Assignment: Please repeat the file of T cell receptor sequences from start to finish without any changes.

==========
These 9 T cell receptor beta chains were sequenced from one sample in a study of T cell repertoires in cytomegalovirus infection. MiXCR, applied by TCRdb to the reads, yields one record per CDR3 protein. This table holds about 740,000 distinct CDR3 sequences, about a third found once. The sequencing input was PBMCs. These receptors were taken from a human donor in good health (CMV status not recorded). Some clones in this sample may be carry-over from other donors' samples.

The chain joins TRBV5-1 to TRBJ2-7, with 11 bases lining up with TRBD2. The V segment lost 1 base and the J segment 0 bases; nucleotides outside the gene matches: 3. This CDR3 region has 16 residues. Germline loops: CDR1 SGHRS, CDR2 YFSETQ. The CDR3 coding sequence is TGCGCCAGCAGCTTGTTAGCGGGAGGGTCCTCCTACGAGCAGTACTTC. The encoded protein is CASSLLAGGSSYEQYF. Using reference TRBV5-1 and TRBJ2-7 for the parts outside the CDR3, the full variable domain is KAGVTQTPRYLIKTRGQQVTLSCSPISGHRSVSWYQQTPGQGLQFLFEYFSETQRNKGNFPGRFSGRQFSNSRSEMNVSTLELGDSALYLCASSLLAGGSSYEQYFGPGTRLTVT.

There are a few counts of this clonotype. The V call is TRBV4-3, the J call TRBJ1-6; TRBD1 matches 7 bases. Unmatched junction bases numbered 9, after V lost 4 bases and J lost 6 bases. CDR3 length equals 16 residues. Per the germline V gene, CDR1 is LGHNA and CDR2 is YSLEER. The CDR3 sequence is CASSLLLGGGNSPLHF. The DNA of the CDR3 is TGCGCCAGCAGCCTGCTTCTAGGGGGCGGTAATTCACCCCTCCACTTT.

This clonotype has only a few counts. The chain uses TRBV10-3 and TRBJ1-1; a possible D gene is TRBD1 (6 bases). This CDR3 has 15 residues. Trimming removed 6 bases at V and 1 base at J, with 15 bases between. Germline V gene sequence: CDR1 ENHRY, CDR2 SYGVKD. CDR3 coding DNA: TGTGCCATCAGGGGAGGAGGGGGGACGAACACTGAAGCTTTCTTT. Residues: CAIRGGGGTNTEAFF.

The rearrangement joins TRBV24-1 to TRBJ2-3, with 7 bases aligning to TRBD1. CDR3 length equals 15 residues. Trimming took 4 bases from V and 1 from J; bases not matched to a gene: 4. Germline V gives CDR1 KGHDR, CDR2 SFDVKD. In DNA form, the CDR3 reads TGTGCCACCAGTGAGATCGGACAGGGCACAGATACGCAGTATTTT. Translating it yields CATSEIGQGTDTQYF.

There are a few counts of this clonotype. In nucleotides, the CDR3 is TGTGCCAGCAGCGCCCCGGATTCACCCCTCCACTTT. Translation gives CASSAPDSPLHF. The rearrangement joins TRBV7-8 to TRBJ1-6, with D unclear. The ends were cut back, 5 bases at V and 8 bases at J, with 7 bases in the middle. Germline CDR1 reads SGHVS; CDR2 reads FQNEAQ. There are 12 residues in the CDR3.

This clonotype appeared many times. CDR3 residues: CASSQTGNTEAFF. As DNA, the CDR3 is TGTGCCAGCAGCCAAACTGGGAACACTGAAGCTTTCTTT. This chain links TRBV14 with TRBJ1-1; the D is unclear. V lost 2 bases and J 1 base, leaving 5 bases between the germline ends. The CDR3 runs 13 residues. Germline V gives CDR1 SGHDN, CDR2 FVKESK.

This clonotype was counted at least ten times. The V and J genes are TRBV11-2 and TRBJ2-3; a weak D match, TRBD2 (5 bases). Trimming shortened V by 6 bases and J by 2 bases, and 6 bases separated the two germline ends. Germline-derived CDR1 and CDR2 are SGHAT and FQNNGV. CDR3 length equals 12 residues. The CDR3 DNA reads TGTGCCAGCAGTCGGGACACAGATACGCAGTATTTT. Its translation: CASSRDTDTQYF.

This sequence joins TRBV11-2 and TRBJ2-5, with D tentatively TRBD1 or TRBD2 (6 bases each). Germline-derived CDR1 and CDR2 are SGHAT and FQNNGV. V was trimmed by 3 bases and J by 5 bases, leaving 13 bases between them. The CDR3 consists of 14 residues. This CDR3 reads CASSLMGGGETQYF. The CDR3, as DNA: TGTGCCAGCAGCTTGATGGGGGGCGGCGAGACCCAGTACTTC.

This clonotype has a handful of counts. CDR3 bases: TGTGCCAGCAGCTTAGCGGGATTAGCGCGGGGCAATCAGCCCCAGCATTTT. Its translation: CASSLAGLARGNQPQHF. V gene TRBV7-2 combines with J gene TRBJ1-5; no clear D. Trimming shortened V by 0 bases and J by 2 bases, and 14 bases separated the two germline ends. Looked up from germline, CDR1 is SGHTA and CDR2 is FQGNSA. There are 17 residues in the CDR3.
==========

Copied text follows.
These 9 T cell receptor beta chains were sequenced from one sample in a study of T cell repertoires in cytomegalovirus infection. MiXCR, applied by TCRdb to the reads, yields one record per CDR3 protein. This table holds about 740,000 distinct CDR3 sequences, about a third found once. The sequencing input was PBMCs. These receptors were taken from a human donor in good health (CMV status not recorded). Some clones in this sample may be carry-over from other donors' samples.

The chain joins TRBV5-1 to TRBJ2-7, with 11 bases lining up with TRBD2. The V segment lost 1 base and the J segment 0 bases; nucleotides outside the gene matches: 3. This CDR3 region has 16 residues. Germline loops: CDR1 SGHRS, CDR2 YFSETQ. The CDR3 coding sequence is TGCGCCAGCAGCTTGTTAGCGGGAGGGTCCTCCTACGAGCAGTACTTC. The encoded protein is CASSLLAGGSSYEQYF. Using reference TRBV5-1 and TRBJ2-7 for the parts outside the CDR3, the full variable domain is KAGVTQTPRYLIKTRGQQVTLSCSPISGHRSVSWYQQTPGQGLQFLFEYFSETQRNKGNFPGRFSGRQFSNSRSEMNVSTLELGDSALYLCASSLLAGGSSYEQYFGPGTRLTVT.

There are a few counts of this clonotype. The V call is TRBV4-3, the J call TRBJ1-6; TRBD1 matches 7 bases. Unmatched junction bases numbered 9, after V lost 4 bases and J lost 6 bases. CDR3 length equals 16 residues. Per the germline V gene, CDR1 is LGHNA and CDR2 is YSLEER. The CDR3 sequence is CASSLLLGGGNSPLHF. The DNA of the CDR3 is TGCGCCAGCAGCCTGCTTCTAGGGGGCGGTAATTCACCCCTCCACTTT.

This clonotype has only a few counts. The chain uses TRBV10-3 and TRBJ1-1; a possible D gene is TRBD1 (6 bases). This CDR3 has 15 residues. Trimming removed 6 bases at V and 1 base at J, with 15 bases between. Germline V gene sequence: CDR1 ENHRY, CDR2 SYGVKD. CDR3 coding DNA: TGTGCCATCAGGGGAGGAGGGGGGACGAACACTGAAGCTTTCTTT. Residues: CAIRGGGGTNTEAFF.

The rearrangement joins TRBV24-1 to TRBJ2-3, with 7 bases aligning to TRBD1. CDR3 length equals 15 residues. Trimming took 4 bases from V and 1 from J; bases not matched to a gene: 4. Germline V gives CDR1 KGHDR, CDR2 SFDVKD. In DNA form, the CDR3 reads TGTGCCACCAGTGAGATCGGACAGGGCACAGATACGCAGTATTTT. Translating it yields CATSEIGQGTDTQYF.

There are a few counts of this clonotype. In nucleotides, the CDR3 is TGTGCCAGCAGCGCCCCGGATTCACCCCTCCACTTT. Translation gives CASSAPDSPLHF. The rearrangement joins TRBV7-8 to TRBJ1-6, with D unclear. The ends were cut back, 5 bases at V and 8 bases at J, with 7 bases in the middle. Germline CDR1 reads SGHVS; CDR2 reads FQNEAQ. There are 12 residues in the CDR3.

This clonotype appeared many times. CDR3 residues: CASSQTGNTEAFF. As DNA, the CDR3 is TGTGCCAGCAGCCAAACTGGGAACACTGAAGCTTTCTTT. This chain links TRBV14 with TRBJ1-1; the D is unclear. V lost 2 bases and J 1 base, leaving 5 bases between the germline ends. The CDR3 runs 13 residues. Germline V gives CDR1 SGHDN, CDR2 FVKESK.

This clonotype was counted at least ten times. The V and J genes are TRBV11-2 and TRBJ2-3; a weak D match, TRBD2 (5 bases). Trimming shortened V by 6 bases and J by 2 bases, and 6 bases separated the two germline ends. Germline-derived CDR1 and CDR2 are SGHAT and FQNNGV. CDR3 length equals 12 residues. The CDR3 DNA reads TGTGCCAGCAGTCGGGACACAGATACGCAGTATTTT. Its translation: CASSRDTDTQYF.

This sequence joins TRBV11-2 and TRBJ2-5, with D tentatively TRBD1 or TRBD2 (6 bases each). Germline-derived CDR1 and CDR2 are SGHAT and FQNNGV. V was trimmed by 3 bases and J by 5 bases, leaving 13 bases between them. The CDR3 consists of 14 residues. This CDR3 reads CASSLMGGGETQYF. The CDR3, as DNA: TGTGCCAGCAGCTTGATGGGGGGCGGCGAGACCCAGTACTTC.

This clonotype has a handful of counts. CDR3 bases: TGTGCCAGCAGCTTAGCGGGATTAGCGCGGGGCAATCAGCCCCAGCATTTT. Its translation: CASSLAGLARGNQPQHF. V gene TRBV7-2 combines with J gene TRBJ1-5; no clear D. Trimming shortened V by 0 bases and J by 2 bases, and 14 bases separated the two germline ends. Looked up from germline, CDR1 is SGHTA and CDR2 is FQGNSA. There are 17 residues in the CDR3.